Thursday, December 27, 2007

Mao Feng

Do you know what mao feng is?

I didn't. When I received this tea, I assumed mao feng was fancy, pu-erh speak. Wikipedia's article wasn't much help, saying only that it was a green tea from Anhui. Further investigation revealed references to keemun mao feng and golden monkey mao feng. A bit confused I turned to Bablecarp for a literal definition, and it turns out mao feng is a grading term meaning downy tip, a step above mao jian.

The dry leaf aroma was nutty at times, melon-ish at others.

After brewing it in a gaiwan first, then a kyusu--both had similar results, fruity, light, though the tea in the gaiwan had a touch of astringency--I decided to finally get around to experimenting with glass brewing. The method is simple enough, take a glass, dumps some leaves into said glass, add water, and from what I understand, this is a fairly traditional way of drinking tea in China.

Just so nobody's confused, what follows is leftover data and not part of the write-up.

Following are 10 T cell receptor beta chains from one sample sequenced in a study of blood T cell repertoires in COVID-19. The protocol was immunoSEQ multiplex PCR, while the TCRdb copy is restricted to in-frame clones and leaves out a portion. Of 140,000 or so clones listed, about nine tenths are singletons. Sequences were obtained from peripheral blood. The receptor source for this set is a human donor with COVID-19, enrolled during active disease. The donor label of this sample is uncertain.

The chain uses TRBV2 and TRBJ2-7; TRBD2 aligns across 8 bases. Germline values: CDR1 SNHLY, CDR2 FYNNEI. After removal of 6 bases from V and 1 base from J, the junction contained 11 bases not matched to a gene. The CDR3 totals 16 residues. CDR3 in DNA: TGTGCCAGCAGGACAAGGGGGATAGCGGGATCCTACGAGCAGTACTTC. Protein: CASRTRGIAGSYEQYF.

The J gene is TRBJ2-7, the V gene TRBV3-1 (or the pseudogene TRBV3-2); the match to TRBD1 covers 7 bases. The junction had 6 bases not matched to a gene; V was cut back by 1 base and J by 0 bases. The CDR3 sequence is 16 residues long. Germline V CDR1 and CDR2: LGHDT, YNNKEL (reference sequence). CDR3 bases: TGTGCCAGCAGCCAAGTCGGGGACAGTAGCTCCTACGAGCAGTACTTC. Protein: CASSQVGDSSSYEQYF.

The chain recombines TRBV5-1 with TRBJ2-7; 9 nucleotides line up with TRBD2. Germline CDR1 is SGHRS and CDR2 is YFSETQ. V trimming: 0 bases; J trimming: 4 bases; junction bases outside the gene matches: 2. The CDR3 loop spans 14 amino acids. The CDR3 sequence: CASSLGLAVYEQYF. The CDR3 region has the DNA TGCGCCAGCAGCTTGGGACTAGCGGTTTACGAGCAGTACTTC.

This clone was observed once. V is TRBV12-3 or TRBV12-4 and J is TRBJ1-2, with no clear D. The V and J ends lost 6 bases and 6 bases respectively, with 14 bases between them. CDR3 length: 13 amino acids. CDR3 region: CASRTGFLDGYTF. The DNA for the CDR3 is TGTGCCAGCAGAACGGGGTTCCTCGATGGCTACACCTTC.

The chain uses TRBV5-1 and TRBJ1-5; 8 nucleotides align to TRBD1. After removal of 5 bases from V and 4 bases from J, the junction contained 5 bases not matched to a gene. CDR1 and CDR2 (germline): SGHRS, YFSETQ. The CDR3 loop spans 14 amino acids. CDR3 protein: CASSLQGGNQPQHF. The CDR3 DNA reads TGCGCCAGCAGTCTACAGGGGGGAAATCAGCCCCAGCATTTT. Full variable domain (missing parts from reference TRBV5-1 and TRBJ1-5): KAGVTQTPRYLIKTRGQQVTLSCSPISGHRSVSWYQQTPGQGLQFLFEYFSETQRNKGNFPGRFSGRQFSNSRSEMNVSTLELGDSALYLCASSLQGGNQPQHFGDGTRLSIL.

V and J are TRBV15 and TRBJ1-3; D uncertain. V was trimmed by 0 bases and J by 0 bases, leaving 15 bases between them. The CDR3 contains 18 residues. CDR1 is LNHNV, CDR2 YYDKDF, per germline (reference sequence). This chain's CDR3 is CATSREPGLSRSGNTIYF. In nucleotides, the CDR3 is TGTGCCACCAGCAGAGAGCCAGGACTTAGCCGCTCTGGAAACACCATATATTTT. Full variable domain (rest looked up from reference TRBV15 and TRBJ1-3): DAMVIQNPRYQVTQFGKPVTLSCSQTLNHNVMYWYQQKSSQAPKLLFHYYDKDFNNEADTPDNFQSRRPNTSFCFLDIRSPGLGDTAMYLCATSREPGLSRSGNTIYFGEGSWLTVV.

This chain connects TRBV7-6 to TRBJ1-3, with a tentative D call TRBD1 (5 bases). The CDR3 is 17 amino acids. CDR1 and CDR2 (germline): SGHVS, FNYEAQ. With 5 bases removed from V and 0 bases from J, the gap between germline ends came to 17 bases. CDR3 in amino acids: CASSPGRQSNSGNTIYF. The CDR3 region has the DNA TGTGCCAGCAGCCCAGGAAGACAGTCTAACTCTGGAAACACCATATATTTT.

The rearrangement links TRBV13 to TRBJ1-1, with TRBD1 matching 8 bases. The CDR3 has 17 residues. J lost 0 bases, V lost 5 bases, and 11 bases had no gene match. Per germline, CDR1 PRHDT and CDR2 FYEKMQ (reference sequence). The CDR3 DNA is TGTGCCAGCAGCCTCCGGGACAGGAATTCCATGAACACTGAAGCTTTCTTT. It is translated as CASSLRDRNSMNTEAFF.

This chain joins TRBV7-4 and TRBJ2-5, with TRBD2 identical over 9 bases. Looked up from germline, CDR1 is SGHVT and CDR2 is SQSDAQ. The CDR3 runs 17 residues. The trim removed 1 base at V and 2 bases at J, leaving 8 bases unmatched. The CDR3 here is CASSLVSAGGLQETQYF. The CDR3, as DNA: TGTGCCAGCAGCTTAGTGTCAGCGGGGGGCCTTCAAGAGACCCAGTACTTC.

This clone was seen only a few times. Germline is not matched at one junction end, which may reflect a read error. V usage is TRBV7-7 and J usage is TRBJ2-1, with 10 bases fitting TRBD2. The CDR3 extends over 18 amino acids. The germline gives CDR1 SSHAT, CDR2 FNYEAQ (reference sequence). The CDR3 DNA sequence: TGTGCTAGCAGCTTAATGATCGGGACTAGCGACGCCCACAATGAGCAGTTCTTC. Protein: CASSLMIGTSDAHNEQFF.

First let me say this whole using-your-teeth-as-a-filter takes practice. While this method was attractive, I did not much care for the tea. It was lighter, chewy and nondescript, though the dregs had more flavor, fruity and astringent, that made it similar to a decent young sheng that's not too harsh.

The wet leaves are comprised of full leaves and lots of bits.

I welcome some feedback on this style of brewing. I used 3 grams per 8 oz at 160 F. Did I do something wrong?


Salsero said...

Here is Scott's description

I suspect that Mao Feng in this case means "anonymous green tea from Yunnan."

I have enjoyed it a lot brewing typically 3.75 g in 6 oz mug, 150° to 160° F, 1 m, 1 m, 2 m, 4 m, 6 m, and even longer.

Perhaps my fondness is due to local water or the very low price.

Wes said...



MarshalN said...

Maofeng can be green tea from anywhere (and most likely not Yunnan), although the best are usually from Huangshan in Anhui, but it can really be anywhere. Very often it's from Sichuan, actually.

I'd actually use hotter water for it -- fill glass half full of hot water (close to 90C or so), add leaves, top up the glass. Try it.

Jason Fasi said...

I think this maofeng is great. This and the cui ming were very good this year.

I don't glass brew, I brew in a large gaiwan or ~10oz pot for greens. I'm not a green tea nut like many of the bloggers, but I'm happy with my result.

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